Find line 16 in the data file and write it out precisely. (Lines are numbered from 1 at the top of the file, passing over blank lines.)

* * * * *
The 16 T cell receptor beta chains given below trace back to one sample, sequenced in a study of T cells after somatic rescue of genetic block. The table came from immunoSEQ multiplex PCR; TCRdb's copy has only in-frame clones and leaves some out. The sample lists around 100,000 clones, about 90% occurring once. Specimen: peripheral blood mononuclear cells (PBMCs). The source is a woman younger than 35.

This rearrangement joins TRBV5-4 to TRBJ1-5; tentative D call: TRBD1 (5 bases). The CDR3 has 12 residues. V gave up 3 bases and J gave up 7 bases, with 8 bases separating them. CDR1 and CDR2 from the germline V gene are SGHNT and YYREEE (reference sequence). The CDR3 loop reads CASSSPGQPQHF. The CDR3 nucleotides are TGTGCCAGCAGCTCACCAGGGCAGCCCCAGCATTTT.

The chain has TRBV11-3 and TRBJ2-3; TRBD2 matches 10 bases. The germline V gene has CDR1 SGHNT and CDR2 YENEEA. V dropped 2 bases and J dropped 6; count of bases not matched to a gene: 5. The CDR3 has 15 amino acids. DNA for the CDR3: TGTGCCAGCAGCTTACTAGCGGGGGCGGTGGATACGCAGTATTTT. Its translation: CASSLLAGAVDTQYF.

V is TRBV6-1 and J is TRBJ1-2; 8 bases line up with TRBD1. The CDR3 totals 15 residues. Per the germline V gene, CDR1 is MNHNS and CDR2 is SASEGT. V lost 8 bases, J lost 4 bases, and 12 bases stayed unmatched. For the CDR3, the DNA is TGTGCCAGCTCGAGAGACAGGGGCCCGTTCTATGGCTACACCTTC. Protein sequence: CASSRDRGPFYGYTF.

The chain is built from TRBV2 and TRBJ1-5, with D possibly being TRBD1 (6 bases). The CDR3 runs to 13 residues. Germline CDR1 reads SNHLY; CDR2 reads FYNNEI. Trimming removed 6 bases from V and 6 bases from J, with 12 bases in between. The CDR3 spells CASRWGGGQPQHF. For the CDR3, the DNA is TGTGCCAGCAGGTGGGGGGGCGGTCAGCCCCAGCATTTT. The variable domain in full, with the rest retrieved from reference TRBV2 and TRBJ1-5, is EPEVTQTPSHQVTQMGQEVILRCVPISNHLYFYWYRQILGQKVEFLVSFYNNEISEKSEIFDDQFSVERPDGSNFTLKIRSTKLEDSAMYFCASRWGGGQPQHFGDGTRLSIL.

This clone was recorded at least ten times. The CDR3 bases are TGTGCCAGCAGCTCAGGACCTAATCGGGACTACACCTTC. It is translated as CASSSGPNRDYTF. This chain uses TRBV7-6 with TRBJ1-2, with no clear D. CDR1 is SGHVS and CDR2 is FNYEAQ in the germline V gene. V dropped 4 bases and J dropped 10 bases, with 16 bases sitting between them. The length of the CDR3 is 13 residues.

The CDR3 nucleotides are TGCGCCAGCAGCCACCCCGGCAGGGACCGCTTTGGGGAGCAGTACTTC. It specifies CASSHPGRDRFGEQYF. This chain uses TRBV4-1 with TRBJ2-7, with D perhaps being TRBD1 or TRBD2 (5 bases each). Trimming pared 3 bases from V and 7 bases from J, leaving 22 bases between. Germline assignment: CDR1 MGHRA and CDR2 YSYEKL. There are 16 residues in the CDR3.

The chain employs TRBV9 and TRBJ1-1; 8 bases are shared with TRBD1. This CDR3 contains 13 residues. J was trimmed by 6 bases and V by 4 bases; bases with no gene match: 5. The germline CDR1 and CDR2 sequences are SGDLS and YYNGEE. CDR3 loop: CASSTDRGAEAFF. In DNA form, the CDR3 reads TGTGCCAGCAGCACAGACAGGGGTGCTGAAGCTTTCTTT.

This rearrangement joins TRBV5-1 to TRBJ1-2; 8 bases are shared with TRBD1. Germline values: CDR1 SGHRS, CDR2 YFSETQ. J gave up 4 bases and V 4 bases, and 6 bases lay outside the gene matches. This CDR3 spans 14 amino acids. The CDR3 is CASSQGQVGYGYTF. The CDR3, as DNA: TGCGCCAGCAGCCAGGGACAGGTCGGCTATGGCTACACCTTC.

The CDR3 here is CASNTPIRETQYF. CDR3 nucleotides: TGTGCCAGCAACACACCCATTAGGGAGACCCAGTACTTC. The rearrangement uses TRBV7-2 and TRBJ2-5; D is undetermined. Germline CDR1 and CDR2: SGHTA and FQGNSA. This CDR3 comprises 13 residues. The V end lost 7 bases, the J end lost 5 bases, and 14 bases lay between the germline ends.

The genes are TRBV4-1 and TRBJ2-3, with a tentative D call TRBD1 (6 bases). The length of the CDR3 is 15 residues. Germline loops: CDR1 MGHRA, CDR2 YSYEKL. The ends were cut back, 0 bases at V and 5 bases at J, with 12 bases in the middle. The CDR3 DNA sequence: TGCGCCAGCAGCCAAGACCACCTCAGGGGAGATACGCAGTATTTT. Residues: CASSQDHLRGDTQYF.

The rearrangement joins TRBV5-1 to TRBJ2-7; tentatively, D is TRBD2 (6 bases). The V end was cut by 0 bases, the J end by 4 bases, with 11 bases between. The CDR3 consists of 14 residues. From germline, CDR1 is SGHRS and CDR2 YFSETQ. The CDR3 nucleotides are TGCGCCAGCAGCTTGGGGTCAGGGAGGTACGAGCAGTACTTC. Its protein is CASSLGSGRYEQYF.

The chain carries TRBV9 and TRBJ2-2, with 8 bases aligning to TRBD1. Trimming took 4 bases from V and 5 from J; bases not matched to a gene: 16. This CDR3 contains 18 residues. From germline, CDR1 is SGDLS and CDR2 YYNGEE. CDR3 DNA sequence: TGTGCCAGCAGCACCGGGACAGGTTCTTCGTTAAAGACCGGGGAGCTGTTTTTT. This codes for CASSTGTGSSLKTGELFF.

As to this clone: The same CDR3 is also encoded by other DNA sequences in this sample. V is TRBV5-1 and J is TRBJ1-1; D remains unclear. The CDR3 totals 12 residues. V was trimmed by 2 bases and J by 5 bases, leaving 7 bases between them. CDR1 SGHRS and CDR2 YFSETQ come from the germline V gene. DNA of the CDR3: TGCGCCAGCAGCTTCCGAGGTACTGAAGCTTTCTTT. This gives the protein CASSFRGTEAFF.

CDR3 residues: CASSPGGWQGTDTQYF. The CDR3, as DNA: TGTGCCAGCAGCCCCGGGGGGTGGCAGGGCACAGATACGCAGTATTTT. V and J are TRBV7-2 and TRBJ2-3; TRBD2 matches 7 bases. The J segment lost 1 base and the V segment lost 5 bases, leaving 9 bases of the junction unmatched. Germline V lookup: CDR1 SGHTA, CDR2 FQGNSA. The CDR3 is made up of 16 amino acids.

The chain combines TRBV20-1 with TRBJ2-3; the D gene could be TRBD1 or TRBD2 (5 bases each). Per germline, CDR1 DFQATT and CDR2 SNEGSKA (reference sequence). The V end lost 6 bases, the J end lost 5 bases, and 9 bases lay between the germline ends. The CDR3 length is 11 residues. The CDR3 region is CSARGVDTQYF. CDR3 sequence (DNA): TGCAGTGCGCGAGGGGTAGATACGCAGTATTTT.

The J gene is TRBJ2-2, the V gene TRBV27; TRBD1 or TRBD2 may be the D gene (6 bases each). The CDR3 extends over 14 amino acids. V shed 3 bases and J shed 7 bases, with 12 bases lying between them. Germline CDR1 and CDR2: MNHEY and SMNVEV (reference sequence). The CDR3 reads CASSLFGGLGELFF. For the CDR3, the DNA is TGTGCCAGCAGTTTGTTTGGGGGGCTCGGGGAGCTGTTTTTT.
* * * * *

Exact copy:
The chain combines TRBV20-1 with TRBJ2-3; the D gene could be TRBD1 or TRBD2 (5 bases each). Per germline, CDR1 DFQATT and CDR2 SNEGSKA (reference sequence). The V end lost 6 bases, the J end lost 5 bases, and 9 bases lay between the germline ends. The CDR3 length is 11 residues. The CDR3 region is CSARGVDTQYF. CDR3 sequence (DNA): TGCAGTGCGCGAGGGGTAGATACGCAGTATTTT.